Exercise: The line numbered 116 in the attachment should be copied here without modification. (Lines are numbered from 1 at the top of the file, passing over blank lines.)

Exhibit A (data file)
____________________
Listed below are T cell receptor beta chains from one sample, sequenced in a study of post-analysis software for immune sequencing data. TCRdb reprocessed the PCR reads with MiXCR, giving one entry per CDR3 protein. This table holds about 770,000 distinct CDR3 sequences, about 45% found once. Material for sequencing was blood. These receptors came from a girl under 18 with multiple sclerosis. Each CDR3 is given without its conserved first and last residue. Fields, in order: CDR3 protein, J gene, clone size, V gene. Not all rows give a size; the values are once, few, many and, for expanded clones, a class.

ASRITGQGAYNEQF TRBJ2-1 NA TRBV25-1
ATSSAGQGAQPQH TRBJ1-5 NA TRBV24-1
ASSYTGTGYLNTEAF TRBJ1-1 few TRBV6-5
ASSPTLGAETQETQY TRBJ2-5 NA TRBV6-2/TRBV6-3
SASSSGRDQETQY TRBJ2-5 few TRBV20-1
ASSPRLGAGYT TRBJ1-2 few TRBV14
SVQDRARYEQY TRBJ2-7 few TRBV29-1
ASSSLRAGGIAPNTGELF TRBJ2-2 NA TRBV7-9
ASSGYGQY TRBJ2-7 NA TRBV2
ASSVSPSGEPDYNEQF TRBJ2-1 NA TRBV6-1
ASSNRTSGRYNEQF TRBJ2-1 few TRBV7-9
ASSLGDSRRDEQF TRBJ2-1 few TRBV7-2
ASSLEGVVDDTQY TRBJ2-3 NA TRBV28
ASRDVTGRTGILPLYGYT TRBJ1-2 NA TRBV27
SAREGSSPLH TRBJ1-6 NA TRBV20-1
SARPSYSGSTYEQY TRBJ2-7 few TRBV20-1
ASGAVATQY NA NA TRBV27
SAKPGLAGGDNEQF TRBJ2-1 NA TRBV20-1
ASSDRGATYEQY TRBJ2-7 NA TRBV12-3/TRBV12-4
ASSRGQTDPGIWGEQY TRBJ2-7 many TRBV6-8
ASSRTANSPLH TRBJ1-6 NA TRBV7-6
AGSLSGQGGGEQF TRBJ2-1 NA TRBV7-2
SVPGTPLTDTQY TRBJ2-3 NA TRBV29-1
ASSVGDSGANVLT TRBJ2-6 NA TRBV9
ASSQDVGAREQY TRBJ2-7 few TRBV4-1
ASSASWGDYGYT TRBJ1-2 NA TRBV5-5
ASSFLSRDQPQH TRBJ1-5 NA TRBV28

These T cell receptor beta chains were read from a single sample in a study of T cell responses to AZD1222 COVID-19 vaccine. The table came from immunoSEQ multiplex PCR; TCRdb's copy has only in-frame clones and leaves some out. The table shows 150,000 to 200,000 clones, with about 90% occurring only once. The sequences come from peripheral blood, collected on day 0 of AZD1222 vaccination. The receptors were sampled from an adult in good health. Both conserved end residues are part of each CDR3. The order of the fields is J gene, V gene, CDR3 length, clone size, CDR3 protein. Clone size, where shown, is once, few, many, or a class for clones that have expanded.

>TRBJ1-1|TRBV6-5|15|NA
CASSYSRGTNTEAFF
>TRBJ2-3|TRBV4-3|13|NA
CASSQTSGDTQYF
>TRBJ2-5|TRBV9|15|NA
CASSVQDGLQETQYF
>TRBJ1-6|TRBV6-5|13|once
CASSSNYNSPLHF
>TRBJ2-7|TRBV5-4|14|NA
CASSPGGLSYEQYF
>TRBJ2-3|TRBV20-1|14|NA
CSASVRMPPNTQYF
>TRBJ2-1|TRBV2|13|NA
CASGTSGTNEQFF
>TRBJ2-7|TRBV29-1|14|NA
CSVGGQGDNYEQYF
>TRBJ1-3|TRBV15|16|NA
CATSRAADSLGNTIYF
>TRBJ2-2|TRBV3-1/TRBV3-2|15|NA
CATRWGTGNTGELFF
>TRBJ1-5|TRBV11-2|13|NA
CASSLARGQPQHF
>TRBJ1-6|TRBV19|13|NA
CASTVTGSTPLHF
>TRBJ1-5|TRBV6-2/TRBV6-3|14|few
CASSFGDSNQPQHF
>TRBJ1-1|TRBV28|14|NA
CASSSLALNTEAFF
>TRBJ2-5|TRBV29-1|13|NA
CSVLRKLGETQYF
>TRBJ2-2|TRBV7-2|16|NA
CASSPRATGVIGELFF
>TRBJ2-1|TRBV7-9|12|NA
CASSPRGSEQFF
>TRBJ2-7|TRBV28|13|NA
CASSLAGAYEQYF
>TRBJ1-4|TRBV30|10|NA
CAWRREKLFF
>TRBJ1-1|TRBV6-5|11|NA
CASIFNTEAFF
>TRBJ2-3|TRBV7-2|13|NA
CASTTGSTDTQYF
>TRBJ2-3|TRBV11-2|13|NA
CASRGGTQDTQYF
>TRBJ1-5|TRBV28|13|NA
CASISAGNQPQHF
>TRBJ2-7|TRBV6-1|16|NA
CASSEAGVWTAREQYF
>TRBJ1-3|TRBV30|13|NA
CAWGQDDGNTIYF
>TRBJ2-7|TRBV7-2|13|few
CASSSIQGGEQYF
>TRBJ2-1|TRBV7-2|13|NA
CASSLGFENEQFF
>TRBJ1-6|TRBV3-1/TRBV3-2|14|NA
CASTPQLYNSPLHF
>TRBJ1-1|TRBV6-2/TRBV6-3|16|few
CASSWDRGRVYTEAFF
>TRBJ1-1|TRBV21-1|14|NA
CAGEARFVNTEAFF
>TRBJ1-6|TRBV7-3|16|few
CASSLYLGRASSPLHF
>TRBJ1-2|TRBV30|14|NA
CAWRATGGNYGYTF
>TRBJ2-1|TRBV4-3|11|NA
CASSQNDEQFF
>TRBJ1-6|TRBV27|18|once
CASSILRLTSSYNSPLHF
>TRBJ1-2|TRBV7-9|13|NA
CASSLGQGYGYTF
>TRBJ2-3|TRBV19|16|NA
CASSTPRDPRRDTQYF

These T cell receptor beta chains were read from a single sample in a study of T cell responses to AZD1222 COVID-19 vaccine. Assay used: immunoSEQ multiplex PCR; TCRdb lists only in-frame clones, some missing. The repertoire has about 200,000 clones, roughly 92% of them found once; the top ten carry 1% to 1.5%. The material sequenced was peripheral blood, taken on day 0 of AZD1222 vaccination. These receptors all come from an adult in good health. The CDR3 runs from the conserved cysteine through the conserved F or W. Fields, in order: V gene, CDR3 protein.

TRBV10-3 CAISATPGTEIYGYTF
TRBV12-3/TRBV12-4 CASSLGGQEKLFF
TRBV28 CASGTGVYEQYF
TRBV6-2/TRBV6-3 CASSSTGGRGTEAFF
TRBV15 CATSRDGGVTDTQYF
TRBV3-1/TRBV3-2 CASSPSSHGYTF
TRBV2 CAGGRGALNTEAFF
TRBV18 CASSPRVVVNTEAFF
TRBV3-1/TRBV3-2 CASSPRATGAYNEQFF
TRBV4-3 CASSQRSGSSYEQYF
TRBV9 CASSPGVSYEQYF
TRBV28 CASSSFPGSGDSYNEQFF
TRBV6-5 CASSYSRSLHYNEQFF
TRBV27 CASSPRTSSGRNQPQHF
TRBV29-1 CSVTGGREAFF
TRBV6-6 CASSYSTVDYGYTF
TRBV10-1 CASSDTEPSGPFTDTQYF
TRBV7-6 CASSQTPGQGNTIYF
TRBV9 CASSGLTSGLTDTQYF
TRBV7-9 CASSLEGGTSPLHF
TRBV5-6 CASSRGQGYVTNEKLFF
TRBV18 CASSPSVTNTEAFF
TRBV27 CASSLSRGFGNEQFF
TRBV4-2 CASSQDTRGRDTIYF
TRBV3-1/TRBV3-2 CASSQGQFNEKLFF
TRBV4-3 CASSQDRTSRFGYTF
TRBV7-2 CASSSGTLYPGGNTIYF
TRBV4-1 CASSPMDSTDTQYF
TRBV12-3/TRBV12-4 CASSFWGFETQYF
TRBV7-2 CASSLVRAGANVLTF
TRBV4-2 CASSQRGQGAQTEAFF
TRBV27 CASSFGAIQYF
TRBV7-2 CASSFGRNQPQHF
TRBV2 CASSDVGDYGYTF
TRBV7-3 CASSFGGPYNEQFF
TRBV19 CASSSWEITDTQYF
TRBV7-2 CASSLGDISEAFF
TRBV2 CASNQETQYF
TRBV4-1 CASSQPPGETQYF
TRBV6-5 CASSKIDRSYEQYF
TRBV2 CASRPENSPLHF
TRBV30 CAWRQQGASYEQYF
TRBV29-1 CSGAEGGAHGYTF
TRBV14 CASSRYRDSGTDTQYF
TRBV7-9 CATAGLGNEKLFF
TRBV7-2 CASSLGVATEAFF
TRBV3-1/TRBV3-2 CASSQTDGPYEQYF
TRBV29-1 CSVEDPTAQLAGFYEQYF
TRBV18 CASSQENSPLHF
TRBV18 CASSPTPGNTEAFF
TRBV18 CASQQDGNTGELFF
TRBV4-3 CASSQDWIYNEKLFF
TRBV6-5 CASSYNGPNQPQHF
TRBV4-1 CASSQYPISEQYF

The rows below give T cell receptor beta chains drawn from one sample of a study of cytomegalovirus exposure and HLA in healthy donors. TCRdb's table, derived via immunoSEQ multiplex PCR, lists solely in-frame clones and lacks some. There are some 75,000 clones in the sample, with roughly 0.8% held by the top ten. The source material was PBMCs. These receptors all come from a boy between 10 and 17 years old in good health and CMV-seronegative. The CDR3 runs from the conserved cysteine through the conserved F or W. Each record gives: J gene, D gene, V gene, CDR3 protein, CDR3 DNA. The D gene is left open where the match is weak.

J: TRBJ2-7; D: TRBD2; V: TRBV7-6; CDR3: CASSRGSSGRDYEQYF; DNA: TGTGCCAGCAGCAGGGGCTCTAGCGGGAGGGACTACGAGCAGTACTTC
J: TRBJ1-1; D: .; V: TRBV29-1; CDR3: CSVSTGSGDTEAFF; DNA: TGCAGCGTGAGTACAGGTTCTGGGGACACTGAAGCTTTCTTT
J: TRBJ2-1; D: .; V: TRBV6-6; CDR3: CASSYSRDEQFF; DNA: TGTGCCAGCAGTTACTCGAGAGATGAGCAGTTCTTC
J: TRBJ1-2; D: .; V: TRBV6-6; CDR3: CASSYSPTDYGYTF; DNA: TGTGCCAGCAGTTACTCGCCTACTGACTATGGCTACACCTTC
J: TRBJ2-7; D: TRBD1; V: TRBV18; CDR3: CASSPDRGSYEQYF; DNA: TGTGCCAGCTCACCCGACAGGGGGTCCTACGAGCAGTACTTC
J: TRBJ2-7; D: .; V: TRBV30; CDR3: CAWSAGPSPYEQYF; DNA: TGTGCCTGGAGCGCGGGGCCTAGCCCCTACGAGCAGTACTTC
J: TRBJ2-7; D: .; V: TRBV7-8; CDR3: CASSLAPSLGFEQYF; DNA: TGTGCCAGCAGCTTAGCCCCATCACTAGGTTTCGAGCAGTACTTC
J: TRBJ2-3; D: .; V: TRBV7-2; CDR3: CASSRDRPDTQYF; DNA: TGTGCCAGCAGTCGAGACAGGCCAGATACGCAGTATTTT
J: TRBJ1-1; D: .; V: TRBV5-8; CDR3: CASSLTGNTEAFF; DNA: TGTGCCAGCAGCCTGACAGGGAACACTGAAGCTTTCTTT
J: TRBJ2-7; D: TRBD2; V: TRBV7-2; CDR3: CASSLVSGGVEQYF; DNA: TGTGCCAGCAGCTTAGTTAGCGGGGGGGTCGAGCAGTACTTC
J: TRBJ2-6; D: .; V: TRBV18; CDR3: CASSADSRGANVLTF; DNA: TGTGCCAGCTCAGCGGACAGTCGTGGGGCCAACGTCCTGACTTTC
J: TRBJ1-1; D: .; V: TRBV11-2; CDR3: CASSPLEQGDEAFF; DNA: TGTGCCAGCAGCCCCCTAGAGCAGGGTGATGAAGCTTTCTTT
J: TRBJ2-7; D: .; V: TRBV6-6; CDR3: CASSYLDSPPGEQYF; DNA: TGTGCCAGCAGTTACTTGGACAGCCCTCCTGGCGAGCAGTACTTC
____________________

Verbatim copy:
TRBV27 CASSPRTSSGRNQPQHF